This M2 steel tool bit from Pacific Sintered Metals won the grand prize in the combined hand tools and recreation category. The bit goes into an installation tool that expands and secures tubes within a heat exchanger. Pacific Sintered makes the parts to a full-density of 8.1 g/cm3, using a compaction and liquid-sintering process. For extra wear resistance, the part is then heat treated to 61-63 HRC and triple tempered for toughness. The part's thin and stepped sections are molded near net-shape, which helped contribute to a 90 percent cost reduction compared to machined-wrought M2 bar stock. For more information on Sintered Metals' bit, go to http://rbi.ims.ca/4932-548.
Producing high-quality end-production metal parts with additive manufacturing for applications like aerospace and medical requires very tightly controlled processes and materials. New standards and guidelines for machines and processes, materials, and printed parts are underway from bodies such as ASTM International.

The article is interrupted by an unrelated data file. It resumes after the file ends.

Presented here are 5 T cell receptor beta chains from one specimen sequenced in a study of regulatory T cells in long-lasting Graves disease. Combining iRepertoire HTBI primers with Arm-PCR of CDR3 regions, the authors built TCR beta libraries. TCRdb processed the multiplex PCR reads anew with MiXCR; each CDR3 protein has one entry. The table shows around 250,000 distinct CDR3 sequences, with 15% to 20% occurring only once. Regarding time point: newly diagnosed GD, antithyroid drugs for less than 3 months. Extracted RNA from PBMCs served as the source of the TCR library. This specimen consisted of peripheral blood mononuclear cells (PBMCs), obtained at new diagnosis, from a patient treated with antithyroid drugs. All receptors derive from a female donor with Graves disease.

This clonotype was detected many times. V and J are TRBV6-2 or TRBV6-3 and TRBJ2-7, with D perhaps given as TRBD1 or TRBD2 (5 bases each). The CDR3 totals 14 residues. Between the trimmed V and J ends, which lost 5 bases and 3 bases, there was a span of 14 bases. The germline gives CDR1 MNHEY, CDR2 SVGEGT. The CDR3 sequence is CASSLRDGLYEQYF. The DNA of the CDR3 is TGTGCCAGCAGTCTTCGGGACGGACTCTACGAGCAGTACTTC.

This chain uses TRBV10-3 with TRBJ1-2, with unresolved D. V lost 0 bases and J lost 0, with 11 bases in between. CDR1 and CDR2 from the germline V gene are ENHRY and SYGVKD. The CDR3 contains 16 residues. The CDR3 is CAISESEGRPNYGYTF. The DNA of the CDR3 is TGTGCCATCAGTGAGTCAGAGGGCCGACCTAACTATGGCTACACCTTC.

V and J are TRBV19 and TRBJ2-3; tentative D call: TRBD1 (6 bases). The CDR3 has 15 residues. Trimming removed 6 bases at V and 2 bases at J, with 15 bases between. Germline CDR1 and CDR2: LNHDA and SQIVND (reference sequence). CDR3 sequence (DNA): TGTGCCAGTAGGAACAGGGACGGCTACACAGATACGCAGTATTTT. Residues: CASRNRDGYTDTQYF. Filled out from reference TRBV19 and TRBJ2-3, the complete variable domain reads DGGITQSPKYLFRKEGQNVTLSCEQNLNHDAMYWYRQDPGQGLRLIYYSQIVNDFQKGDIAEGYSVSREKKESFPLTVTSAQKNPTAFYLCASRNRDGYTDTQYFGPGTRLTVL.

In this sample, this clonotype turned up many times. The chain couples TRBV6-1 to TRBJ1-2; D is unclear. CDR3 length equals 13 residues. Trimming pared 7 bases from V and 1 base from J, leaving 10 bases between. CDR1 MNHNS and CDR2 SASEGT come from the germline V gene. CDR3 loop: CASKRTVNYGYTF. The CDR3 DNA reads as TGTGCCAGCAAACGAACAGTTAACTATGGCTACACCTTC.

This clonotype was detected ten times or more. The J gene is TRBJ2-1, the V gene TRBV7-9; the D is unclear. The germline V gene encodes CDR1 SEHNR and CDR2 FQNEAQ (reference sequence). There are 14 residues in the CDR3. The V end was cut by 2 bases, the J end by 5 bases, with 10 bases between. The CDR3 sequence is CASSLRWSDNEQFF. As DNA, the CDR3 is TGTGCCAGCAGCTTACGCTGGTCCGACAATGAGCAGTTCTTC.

Engineers at the University of San Diego’s Jacobs School of Engineering have designed biobatteries on commercial tattoo paper, with an anode and cathode screen-printed on and modified to harvest energy from lactate in a person’s sweat.
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